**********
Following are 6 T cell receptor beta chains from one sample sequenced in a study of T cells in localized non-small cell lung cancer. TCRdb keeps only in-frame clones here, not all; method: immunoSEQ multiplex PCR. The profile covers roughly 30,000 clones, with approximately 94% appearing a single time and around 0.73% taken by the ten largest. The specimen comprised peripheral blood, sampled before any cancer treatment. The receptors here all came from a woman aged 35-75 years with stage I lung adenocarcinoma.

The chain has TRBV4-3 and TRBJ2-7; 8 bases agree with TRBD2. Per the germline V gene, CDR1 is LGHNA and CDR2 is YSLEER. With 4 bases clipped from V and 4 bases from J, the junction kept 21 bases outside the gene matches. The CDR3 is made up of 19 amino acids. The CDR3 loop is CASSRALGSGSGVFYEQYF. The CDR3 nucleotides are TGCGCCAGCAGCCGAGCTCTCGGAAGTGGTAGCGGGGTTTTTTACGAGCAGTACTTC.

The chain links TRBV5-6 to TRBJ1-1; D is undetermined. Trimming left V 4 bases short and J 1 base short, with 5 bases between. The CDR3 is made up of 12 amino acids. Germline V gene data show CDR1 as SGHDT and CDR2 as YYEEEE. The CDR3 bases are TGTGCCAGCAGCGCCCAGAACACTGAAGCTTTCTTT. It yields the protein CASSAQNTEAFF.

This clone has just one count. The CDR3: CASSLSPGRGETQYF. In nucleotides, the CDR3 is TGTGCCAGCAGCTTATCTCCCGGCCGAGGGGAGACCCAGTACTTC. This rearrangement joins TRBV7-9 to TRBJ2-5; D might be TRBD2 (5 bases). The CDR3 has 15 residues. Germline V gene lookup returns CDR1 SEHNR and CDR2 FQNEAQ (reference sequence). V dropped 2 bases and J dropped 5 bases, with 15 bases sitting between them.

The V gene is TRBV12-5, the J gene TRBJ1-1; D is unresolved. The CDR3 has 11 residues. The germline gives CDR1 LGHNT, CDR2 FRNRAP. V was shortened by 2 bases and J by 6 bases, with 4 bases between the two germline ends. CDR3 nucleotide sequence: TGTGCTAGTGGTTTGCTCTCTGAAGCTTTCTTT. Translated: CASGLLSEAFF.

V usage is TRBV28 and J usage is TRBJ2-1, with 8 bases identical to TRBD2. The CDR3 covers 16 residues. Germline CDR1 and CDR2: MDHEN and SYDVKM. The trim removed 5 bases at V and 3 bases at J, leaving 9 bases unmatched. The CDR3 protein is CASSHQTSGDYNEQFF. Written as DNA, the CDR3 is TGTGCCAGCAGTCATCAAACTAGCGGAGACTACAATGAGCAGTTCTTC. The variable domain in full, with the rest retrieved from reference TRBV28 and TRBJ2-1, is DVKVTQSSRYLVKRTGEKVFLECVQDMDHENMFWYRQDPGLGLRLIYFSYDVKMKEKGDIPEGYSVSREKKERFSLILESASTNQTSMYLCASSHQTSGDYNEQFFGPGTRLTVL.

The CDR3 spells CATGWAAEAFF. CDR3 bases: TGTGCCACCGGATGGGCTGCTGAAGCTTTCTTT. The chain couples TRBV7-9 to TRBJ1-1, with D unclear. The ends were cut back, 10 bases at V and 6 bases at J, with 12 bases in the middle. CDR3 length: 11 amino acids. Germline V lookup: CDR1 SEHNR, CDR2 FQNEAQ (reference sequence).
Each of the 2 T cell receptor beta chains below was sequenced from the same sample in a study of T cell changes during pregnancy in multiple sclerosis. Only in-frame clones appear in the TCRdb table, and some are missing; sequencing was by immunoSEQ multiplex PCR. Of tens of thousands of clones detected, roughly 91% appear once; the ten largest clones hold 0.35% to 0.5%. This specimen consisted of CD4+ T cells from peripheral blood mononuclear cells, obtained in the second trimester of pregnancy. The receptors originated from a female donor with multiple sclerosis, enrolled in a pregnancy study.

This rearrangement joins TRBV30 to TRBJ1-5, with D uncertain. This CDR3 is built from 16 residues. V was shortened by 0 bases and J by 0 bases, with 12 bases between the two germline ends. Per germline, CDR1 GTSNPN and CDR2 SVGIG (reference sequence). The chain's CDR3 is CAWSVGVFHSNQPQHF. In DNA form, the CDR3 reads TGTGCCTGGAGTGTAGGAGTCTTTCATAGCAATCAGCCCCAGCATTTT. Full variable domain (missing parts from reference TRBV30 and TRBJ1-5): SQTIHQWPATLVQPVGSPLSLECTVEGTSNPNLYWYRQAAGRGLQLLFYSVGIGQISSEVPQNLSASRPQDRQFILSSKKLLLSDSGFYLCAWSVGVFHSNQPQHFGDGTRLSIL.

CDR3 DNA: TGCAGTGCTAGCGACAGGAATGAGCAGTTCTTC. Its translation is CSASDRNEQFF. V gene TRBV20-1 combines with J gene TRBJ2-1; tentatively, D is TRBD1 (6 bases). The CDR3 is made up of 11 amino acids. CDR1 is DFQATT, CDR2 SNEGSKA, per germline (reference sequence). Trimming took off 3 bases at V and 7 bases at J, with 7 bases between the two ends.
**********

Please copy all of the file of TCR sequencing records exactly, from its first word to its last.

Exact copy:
Following are 6 T cell receptor beta chains from one sample sequenced in a study of T cells in localized non-small cell lung cancer. TCRdb keeps only in-frame clones here, not all; method: immunoSEQ multiplex PCR. The profile covers roughly 30,000 clones, with approximately 94% appearing a single time and around 0.73% taken by the ten largest. The specimen comprised peripheral blood, sampled before any cancer treatment. The receptors here all came from a woman aged 35-75 years with stage I lung adenocarcinoma.

The chain has TRBV4-3 and TRBJ2-7; 8 bases agree with TRBD2. Per the germline V gene, CDR1 is LGHNA and CDR2 is YSLEER. With 4 bases clipped from V and 4 bases from J, the junction kept 21 bases outside the gene matches. The CDR3 is made up of 19 amino acids. The CDR3 loop is CASSRALGSGSGVFYEQYF. The CDR3 nucleotides are TGCGCCAGCAGCCGAGCTCTCGGAAGTGGTAGCGGGGTTTTTTACGAGCAGTACTTC.

The chain links TRBV5-6 to TRBJ1-1; D is undetermined. Trimming left V 4 bases short and J 1 base short, with 5 bases between. The CDR3 is made up of 12 amino acids. Germline V gene data show CDR1 as SGHDT and CDR2 as YYEEEE. The CDR3 bases are TGTGCCAGCAGCGCCCAGAACACTGAAGCTTTCTTT. It yields the protein CASSAQNTEAFF.

This clone has just one count. The CDR3: CASSLSPGRGETQYF. In nucleotides, the CDR3 is TGTGCCAGCAGCTTATCTCCCGGCCGAGGGGAGACCCAGTACTTC. This rearrangement joins TRBV7-9 to TRBJ2-5; D might be TRBD2 (5 bases). The CDR3 has 15 residues. Germline V gene lookup returns CDR1 SEHNR and CDR2 FQNEAQ (reference sequence). V dropped 2 bases and J dropped 5 bases, with 15 bases sitting between them.

The V gene is TRBV12-5, the J gene TRBJ1-1; D is unresolved. The CDR3 has 11 residues. The germline gives CDR1 LGHNT, CDR2 FRNRAP. V was shortened by 2 bases and J by 6 bases, with 4 bases between the two germline ends. CDR3 nucleotide sequence: TGTGCTAGTGGTTTGCTCTCTGAAGCTTTCTTT. Translated: CASGLLSEAFF.

V usage is TRBV28 and J usage is TRBJ2-1, with 8 bases identical to TRBD2. The CDR3 covers 16 residues. Germline CDR1 and CDR2: MDHEN and SYDVKM. The trim removed 5 bases at V and 3 bases at J, leaving 9 bases unmatched. The CDR3 protein is CASSHQTSGDYNEQFF. Written as DNA, the CDR3 is TGTGCCAGCAGTCATCAAACTAGCGGAGACTACAATGAGCAGTTCTTC. The variable domain in full, with the rest retrieved from reference TRBV28 and TRBJ2-1, is DVKVTQSSRYLVKRTGEKVFLECVQDMDHENMFWYRQDPGLGLRLIYFSYDVKMKEKGDIPEGYSVSREKKERFSLILESASTNQTSMYLCASSHQTSGDYNEQFFGPGTRLTVL.

The CDR3 spells CATGWAAEAFF. CDR3 bases: TGTGCCACCGGATGGGCTGCTGAAGCTTTCTTT. The chain couples TRBV7-9 to TRBJ1-1, with D unclear. The ends were cut back, 10 bases at V and 6 bases at J, with 12 bases in the middle. CDR3 length: 11 amino acids. Germline V lookup: CDR1 SEHNR, CDR2 FQNEAQ (reference sequence).
Each of the 2 T cell receptor beta chains below was sequenced from the same sample in a study of T cell changes during pregnancy in multiple sclerosis. Only in-frame clones appear in the TCRdb table, and some are missing; sequencing was by immunoSEQ multiplex PCR. Of tens of thousands of clones detected, roughly 91% appear once; the ten largest clones hold 0.35% to 0.5%. This specimen consisted of CD4+ T cells from peripheral blood mononuclear cells, obtained in the second trimester of pregnancy. The receptors originated from a female donor with multiple sclerosis, enrolled in a pregnancy study.

This rearrangement joins TRBV30 to TRBJ1-5, with D uncertain. This CDR3 is built from 16 residues. V was shortened by 0 bases and J by 0 bases, with 12 bases between the two germline ends. Per germline, CDR1 GTSNPN and CDR2 SVGIG (reference sequence). The chain's CDR3 is CAWSVGVFHSNQPQHF. In DNA form, the CDR3 reads TGTGCCTGGAGTGTAGGAGTCTTTCATAGCAATCAGCCCCAGCATTTT. Full variable domain (missing parts from reference TRBV30 and TRBJ1-5): SQTIHQWPATLVQPVGSPLSLECTVEGTSNPNLYWYRQAAGRGLQLLFYSVGIGQISSEVPQNLSASRPQDRQFILSSKKLLLSDSGFYLCAWSVGVFHSNQPQHFGDGTRLSIL.

CDR3 DNA: TGCAGTGCTAGCGACAGGAATGAGCAGTTCTTC. Its translation is CSASDRNEQFF. V gene TRBV20-1 combines with J gene TRBJ2-1; tentatively, D is TRBD1 (6 bases). The CDR3 is made up of 11 amino acids. CDR1 is DFQATT, CDR2 SNEGSKA, per germline (reference sequence). Trimming took off 3 bases at V and 7 bases at J, with 7 bases between the two ends.